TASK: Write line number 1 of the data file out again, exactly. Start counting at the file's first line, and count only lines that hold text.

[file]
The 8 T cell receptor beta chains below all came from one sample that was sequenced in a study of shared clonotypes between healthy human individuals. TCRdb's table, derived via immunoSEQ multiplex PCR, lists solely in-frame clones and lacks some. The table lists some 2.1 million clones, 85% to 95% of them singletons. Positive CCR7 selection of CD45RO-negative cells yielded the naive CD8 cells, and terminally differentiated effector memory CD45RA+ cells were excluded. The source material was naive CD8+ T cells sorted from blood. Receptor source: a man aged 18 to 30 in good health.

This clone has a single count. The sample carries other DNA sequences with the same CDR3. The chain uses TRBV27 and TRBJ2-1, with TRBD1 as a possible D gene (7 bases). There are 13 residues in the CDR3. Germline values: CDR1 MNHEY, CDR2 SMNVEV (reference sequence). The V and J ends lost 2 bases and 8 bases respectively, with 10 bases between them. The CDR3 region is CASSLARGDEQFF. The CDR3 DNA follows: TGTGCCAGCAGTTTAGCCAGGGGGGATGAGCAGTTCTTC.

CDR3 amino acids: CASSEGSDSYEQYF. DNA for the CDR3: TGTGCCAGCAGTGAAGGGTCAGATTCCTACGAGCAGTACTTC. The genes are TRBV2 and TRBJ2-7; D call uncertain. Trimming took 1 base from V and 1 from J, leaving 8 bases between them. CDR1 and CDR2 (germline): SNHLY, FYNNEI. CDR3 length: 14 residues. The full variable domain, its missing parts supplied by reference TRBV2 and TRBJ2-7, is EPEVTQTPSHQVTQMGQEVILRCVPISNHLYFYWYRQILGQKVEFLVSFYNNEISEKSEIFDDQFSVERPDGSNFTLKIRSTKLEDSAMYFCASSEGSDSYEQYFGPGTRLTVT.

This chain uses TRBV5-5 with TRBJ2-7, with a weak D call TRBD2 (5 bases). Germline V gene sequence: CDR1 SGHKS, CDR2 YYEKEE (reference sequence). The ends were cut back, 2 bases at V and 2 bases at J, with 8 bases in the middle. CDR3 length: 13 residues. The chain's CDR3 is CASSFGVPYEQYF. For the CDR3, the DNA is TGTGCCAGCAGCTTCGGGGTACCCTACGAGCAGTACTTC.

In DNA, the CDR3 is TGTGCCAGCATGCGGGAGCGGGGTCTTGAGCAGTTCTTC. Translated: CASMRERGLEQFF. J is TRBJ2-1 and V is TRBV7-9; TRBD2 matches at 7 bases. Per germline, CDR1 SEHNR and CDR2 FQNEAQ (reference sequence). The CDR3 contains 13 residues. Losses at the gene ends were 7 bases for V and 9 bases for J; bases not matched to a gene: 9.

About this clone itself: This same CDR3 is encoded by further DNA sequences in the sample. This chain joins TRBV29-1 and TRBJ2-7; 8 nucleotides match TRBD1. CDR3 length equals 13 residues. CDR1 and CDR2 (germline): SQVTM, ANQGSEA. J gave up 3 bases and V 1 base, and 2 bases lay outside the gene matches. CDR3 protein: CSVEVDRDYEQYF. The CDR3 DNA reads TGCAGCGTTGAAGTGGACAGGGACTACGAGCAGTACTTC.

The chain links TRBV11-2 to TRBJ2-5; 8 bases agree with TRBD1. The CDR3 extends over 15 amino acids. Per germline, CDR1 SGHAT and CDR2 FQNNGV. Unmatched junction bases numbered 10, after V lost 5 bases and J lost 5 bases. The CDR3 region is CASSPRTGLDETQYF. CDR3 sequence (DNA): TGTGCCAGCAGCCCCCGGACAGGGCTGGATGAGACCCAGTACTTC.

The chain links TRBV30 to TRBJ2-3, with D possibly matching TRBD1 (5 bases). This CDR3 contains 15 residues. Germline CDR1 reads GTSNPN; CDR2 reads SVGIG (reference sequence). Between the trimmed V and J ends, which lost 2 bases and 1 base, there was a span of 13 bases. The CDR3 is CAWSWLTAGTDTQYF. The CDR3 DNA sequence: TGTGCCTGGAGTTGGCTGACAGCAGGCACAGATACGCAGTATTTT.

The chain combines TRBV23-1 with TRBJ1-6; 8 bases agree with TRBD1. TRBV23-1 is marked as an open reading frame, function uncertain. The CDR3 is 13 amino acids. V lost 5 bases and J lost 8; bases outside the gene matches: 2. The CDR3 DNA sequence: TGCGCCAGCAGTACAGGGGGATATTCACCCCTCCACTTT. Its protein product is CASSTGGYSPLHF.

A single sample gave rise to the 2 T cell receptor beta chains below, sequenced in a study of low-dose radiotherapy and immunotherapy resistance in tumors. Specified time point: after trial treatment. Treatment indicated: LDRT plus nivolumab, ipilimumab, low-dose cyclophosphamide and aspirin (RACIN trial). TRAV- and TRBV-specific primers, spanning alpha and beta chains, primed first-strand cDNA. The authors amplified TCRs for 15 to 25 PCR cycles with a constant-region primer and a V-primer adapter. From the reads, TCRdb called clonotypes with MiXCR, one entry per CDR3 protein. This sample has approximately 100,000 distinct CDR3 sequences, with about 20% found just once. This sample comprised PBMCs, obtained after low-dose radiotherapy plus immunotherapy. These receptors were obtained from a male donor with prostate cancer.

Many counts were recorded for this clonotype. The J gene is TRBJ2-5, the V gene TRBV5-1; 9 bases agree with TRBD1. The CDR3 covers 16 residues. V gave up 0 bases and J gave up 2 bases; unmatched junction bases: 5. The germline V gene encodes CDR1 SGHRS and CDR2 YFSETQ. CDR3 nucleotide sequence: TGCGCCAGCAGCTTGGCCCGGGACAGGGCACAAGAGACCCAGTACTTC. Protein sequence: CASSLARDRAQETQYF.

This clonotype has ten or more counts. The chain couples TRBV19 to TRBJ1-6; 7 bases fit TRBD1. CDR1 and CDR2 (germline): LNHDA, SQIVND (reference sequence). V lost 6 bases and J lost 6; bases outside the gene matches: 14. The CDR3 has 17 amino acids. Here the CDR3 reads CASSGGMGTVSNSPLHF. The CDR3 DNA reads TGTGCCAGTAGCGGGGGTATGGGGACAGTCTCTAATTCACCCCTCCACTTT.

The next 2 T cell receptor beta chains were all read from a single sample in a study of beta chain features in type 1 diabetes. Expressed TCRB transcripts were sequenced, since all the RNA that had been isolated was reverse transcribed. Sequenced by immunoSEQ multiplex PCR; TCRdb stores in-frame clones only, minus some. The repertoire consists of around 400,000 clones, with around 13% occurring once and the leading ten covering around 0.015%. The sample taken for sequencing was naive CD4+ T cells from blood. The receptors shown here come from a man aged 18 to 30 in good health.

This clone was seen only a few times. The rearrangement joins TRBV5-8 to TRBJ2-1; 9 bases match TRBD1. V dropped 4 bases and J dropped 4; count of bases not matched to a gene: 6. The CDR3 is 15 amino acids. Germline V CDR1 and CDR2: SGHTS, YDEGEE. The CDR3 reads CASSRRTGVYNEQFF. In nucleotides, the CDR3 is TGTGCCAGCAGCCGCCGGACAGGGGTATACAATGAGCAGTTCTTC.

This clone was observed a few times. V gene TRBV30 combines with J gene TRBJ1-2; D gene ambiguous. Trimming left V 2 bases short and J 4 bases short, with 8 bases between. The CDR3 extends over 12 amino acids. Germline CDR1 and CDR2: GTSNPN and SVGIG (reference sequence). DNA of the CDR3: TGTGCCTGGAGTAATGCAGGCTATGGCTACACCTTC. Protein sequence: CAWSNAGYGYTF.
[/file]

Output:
The 8 T cell receptor beta chains below all came from one sample that was sequenced in a study of shared clonotypes between healthy human individuals. TCRdb's table, derived via immunoSEQ multiplex PCR, lists solely in-frame clones and lacks some. The table lists some 2.1 million clones, 85% to 95% of them singletons. Positive CCR7 selection of CD45RO-negative cells yielded the naive CD8 cells, and terminally differentiated effector memory CD45RA+ cells were excluded. The source material was naive CD8+ T cells sorted from blood. Receptor source: a man aged 18 to 30 in good health.